In The Secret Perfume of Birds, evolutionary biologist Danielle Whittaker reveals how she came to dispel the widespread myth that birds cannot smell. Mixing science, history and memoir writing, Whittaker offers a humorous and compelling narrative to describe how birds smell and how scent is important for all animals. The book offers readers a rare opportunity to witness the unfolding journey of scientific research and the surprising discoveries it can make.
Danielle kindly agreed to answer some of our questions below.
How did you find yourself studying the science of avian scent?
I was originally studying how birds might choose their mates on the basis of certain immune genes, following the idea that animals could prefer mates with different genes than their own, leading to offspring with stronger immune systems. I was struggling to sequence these genes, and I complained to a colleague who happened to be studying bird brains. He said, “I don’t know why you’d study that in birds – information about those genes is sensed by smell, and birds don’t have much of a sense of smell.” I had never heard that before, and the idea that a whole group of animals would lack such an important sense seemed absurd to me. So, I started investigating.
The idea that birds lack a sense of smell has persisted for more than a century despite being disproved by yourself and others. How did you navigate tackling long-held assumptions in the scientific community?
I conducted rather slow, incremental research, following where the questions led me. I started out with simple, clearly defined experiments to test the birds’ reaction to odours from other birds. Then moved on to working with chemists to analyze the information content present in the odours given off by birds. Little by little, the scientists who heard about work in this area started to pay attention, and soon more people started researching bird smells!
I found the most fascinating part of your research to be the discovery that bird scents are linked to their microbiomes. How did you come to look into bacteria and could you expand on their important role?
When I first talked about my research with my now-collaborator Kevin Theis, he looked at the list of compounds I had found in bird odours and said, “those types of compounds are by-products of microbial metabolism. Have you looked at whether symbiotic bacteria are producing these odours?” I had never thought about that possibility before! Kevin studied the bacteria in hyena scent glands and how they produce the odours used by hyenas when they scent mark. Kevin and I teamed up to study the question in birds and we found out that he was right.
In this book, you demonstrated the importance of scent in bird reproduction. I wonder if human-related impacts on our environment are influencing changes to the unique scents of different species, with consequences for their reproductive success – is there any current research being done on this?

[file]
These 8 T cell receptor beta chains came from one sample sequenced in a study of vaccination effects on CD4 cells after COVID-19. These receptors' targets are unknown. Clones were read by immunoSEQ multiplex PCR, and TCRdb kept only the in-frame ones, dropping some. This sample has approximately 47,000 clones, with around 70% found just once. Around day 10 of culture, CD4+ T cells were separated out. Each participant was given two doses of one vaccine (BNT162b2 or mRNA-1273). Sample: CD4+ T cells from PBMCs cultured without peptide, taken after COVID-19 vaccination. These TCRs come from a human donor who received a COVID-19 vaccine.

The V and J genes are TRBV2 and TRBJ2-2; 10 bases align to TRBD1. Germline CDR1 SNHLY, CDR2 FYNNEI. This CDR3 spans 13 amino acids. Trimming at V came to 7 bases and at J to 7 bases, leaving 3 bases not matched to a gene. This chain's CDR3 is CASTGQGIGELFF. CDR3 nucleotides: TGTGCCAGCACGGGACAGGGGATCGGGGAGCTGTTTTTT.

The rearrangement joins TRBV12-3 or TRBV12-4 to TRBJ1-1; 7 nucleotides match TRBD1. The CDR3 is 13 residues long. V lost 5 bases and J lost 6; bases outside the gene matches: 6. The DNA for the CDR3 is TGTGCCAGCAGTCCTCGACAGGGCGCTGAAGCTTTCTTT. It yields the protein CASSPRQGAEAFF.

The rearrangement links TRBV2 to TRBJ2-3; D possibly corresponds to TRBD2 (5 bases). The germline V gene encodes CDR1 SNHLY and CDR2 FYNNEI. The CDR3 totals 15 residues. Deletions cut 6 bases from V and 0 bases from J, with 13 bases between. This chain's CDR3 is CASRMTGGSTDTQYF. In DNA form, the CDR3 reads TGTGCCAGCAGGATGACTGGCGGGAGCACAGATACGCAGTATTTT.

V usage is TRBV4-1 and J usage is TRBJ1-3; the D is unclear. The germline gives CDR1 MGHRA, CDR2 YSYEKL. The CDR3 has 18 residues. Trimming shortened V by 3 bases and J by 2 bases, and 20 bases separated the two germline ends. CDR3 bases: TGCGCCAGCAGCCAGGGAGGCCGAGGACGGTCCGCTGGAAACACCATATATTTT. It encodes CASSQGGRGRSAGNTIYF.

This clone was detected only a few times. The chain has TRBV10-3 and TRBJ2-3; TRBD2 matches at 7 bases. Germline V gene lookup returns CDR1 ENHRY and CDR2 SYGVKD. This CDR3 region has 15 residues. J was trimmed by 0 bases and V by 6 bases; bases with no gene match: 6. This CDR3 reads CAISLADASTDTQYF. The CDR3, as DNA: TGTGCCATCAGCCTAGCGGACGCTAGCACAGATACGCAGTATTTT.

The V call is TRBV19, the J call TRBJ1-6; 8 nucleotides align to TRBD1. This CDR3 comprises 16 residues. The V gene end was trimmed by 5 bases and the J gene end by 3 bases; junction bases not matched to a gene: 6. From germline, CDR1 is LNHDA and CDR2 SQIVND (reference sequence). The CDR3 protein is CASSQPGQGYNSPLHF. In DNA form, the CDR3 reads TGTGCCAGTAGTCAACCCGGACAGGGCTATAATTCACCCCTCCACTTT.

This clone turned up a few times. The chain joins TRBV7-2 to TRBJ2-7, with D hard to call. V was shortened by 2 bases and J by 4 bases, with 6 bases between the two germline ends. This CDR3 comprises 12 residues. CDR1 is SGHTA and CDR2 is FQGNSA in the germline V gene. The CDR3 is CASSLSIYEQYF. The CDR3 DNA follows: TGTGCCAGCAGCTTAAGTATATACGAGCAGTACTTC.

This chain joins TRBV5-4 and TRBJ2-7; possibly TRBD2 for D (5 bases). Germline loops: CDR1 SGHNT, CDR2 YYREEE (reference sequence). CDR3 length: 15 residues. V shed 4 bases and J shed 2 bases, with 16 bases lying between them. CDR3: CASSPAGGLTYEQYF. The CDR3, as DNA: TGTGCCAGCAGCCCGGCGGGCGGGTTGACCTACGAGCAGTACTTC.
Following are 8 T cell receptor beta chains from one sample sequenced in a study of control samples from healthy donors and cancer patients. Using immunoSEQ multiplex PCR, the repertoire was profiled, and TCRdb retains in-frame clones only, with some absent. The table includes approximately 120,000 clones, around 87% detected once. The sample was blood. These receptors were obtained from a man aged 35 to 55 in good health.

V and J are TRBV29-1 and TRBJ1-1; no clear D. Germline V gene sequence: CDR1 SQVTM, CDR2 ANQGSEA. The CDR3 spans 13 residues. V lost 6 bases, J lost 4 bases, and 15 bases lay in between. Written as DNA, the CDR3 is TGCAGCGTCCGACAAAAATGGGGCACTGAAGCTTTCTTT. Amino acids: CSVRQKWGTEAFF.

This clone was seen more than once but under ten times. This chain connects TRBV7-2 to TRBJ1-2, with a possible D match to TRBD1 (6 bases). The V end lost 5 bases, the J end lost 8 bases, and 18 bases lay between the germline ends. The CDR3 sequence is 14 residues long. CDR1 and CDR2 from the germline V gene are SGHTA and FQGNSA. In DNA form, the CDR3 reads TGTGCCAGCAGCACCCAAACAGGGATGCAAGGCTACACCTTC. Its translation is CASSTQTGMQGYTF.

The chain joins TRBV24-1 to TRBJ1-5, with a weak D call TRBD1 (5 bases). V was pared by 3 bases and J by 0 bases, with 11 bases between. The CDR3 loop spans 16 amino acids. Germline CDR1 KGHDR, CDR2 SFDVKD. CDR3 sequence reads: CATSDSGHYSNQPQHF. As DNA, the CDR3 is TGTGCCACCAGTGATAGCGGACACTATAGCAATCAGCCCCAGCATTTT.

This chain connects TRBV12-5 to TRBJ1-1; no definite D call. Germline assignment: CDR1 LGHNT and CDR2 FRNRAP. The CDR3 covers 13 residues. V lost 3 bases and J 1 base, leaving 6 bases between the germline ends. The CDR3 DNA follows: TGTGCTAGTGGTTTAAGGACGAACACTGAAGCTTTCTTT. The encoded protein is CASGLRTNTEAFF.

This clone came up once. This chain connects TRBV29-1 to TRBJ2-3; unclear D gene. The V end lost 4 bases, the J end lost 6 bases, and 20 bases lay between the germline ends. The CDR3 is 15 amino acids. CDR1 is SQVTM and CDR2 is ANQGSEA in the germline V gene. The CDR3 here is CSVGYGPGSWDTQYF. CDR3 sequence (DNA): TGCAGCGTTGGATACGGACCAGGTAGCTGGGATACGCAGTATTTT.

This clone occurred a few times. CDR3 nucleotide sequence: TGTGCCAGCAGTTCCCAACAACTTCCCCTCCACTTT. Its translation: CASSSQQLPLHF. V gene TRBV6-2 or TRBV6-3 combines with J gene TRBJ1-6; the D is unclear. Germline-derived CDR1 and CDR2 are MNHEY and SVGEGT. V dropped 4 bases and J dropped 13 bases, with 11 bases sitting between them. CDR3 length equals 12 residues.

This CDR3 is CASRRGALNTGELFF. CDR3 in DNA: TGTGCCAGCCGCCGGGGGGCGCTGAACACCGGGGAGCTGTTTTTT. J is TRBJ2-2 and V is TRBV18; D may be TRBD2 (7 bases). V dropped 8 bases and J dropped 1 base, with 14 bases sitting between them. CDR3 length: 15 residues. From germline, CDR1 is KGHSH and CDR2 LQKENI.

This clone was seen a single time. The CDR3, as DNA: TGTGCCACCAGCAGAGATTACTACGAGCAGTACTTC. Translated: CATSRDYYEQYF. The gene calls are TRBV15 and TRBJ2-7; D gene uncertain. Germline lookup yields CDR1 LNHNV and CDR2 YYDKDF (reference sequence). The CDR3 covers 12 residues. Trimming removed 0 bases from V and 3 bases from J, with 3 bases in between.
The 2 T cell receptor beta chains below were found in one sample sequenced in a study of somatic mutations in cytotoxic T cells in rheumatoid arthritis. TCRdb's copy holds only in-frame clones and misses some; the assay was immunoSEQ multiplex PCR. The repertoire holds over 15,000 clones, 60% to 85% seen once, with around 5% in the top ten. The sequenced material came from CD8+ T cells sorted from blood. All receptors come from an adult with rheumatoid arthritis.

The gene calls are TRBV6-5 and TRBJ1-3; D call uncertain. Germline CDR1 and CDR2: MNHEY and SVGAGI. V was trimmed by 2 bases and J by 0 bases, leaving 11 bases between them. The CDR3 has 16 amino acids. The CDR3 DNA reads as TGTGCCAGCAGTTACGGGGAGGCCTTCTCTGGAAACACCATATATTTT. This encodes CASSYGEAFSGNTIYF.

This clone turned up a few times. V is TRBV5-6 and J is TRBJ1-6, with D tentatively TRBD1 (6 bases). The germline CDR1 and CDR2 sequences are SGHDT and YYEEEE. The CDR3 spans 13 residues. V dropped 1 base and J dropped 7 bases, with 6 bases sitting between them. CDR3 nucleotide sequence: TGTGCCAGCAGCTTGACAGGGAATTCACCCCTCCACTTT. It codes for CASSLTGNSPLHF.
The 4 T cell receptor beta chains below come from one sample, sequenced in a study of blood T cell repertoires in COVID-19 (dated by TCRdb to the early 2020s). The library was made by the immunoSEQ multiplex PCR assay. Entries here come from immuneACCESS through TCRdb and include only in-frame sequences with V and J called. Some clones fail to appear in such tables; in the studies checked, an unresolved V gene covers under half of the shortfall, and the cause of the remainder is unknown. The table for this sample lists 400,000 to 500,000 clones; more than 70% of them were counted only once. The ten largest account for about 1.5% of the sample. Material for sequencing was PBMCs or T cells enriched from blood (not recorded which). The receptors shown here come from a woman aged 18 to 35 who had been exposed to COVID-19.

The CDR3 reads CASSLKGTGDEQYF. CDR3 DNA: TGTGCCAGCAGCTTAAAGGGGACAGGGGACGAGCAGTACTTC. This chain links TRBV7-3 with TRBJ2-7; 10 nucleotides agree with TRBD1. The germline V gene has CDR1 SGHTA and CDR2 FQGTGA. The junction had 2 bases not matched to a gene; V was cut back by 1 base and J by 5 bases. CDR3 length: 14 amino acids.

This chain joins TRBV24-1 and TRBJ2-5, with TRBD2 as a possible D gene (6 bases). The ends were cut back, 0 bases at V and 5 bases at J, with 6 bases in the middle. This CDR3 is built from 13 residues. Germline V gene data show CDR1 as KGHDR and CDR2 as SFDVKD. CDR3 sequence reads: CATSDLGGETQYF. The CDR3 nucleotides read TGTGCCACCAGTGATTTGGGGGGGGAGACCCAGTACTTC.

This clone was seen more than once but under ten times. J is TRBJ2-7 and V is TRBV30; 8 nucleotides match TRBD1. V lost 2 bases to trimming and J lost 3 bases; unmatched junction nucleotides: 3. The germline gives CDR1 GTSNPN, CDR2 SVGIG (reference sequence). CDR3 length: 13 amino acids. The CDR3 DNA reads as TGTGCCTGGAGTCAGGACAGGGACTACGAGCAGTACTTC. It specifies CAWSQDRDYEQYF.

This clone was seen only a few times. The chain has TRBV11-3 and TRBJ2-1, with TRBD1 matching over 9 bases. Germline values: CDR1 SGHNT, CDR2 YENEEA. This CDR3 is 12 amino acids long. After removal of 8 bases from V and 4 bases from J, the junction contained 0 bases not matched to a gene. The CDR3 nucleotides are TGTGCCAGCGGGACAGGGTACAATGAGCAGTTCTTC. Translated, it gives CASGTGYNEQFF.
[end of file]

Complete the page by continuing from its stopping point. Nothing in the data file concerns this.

I am hoping to look at whether adapting to living in urban environments has affected the microbiome, and thus the scent, of bird populations compared to their non-urban counterparts. It’s very interesting to think about the long term consequences of such changes, but I don’t think there is much research about that yet in any animal.
Your work focuses on the dark-eyed junco, a bird commonly seen in North America. Is there a particular reason why you chose to study this species and do you have any plans to study other birds in this way?
I was a postdoc in Dr. Ellen Ketterson’s lab at Indiana University, and she has maintained a long-term study of dark-eyed juncos for many years. I quickly found that juncos were very easy to work with, and I appreciate that, in many ways, their biology and behavior makes them ‘typical’ northern hemisphere songbirds – which means they are a good model for understanding lots of bird species. I have studied odours in other species as well, in particular the lance-tailed manakin in Panamá. I am always interested in new birds!
Where will your research take you next? Do you have any plans for further books?
Right now, I’m interested in how social behavior changes animal microbiomes through bacteria sharing, and how that might affect odours. I’m also interested in looking at how microbiomes and odours have changed in urban populations of juncos. Beyond my junco research, my professional life has taken yet another unexpected turn, and I am transitioning to a new job as managing director of the Centre for Oldest Ice Exploration (COLDEX) at Oregon State University, where they study Antarctic ice cores to learn about ancient climate change. Maybe I’ll get to visit Antarctica and write about my new adventures!
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